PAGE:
>>> Blog

posted on 3.15.17
Gallery Update

My latest project, a navigable image/flash gallery, is now live at www.sourapplestudios.com. It likely would have taken me less time to use an existing framework, but I wanted to do it from scratch for the sport of it, and to be able to address all of the client's needs. The client wanted to be able to:

  • Seamlessly switch between images and flash animations.
  • Add a description and title to each image.
  • Add a 'vulgar' flag to an image, which visually warns a user before the image is displayed.
  • Add a vertical scrollbar to images marked as 'tall'
  • Assign several images to a 'comic' sequence, so that if the user navigates backwards and stumbles on its last page, he's taken to the first one instead.

User-specified image data is stored as JSON, parsed using 300-lines' worth of PHP code, and converted to HTML elements with 'data-' attributes. This, in turn, is interpreted and displayed using jQuery whenever a tile is clicked on. The flash animations are displayed using swfobject, a JS library. All-in-all, the conversion process looks something like this:

And when clicked, the tile expands into this:

(There's only so much that can be related through MS Paint flowcharts and bad writing, so be sure to visit the link for the full experience)

Granted, I could have just employed jQuery and AJAX to fetch and parse through the JSON data, but I wanted to get some practice parsing through JSON and addressing edge-cases using PHP. Building an API to address the former scenario would not have scratched that itch. Plus, what better way to distinguish between the back- and front-end code than to have it written in different languages?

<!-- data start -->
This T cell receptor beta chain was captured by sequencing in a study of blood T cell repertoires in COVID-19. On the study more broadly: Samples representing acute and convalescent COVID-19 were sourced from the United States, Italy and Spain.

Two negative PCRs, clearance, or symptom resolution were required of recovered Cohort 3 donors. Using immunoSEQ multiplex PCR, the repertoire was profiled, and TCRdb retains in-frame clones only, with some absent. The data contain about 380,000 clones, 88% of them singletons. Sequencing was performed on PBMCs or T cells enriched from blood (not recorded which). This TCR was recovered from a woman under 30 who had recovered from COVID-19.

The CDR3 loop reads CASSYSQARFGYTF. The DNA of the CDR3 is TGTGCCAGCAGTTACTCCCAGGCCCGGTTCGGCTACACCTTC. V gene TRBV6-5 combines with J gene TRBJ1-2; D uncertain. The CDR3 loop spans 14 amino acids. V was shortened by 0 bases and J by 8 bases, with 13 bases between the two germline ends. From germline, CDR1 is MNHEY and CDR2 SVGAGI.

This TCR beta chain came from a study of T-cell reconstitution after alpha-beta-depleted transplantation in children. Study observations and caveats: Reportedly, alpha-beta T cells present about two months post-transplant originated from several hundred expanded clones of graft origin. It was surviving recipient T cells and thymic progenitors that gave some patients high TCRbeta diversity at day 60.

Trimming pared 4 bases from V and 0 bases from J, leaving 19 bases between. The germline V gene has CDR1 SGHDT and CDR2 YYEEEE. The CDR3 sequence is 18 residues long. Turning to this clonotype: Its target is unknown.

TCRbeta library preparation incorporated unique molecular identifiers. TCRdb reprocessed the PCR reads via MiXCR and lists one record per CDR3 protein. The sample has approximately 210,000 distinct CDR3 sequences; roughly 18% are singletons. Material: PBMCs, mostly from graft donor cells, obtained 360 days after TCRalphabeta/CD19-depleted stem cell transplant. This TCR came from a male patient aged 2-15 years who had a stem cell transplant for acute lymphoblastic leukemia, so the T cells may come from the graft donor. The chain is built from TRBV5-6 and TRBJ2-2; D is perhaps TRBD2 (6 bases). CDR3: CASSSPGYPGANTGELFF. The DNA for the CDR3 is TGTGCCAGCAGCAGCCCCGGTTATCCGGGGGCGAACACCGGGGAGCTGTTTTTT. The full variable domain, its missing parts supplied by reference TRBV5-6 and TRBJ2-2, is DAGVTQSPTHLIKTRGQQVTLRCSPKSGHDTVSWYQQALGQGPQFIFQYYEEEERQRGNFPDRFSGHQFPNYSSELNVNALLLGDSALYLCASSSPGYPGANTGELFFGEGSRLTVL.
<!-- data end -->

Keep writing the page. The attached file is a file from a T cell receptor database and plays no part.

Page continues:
The code's also got a number of features that will probably never see the light of day but are shiny nevertheless. Among other things, the PHP part checks against missing but crucial parameters -- like filenames and flash animation dimensions -- and assigns default values/logs errors accordingly; I imagine this is a common-sense practice for everyone in the biz, but was a learning experience and a sense of pride to me personally. In addition, JS and PHP work together to automatically detect a tile's characteristics and adjust the display accordingly. Does the JSON data specify an image title? Show it, then. Is there a description, too? Stick in an 'info' icon to let the user know. Want to keep the JSON title/description in place for reference, but suppress it for the user? Change a couple of flags in the JS file.

The only problem I've found with the gallery is that it's a bit clunky on mobile when an orientation change takes place. My guess is that the problem is rooted in window dimensions, which probably change when the device is flipped. I developed a sort of brain rot while trying to get the images to load and re-size correctly, so this is something I might come back to later.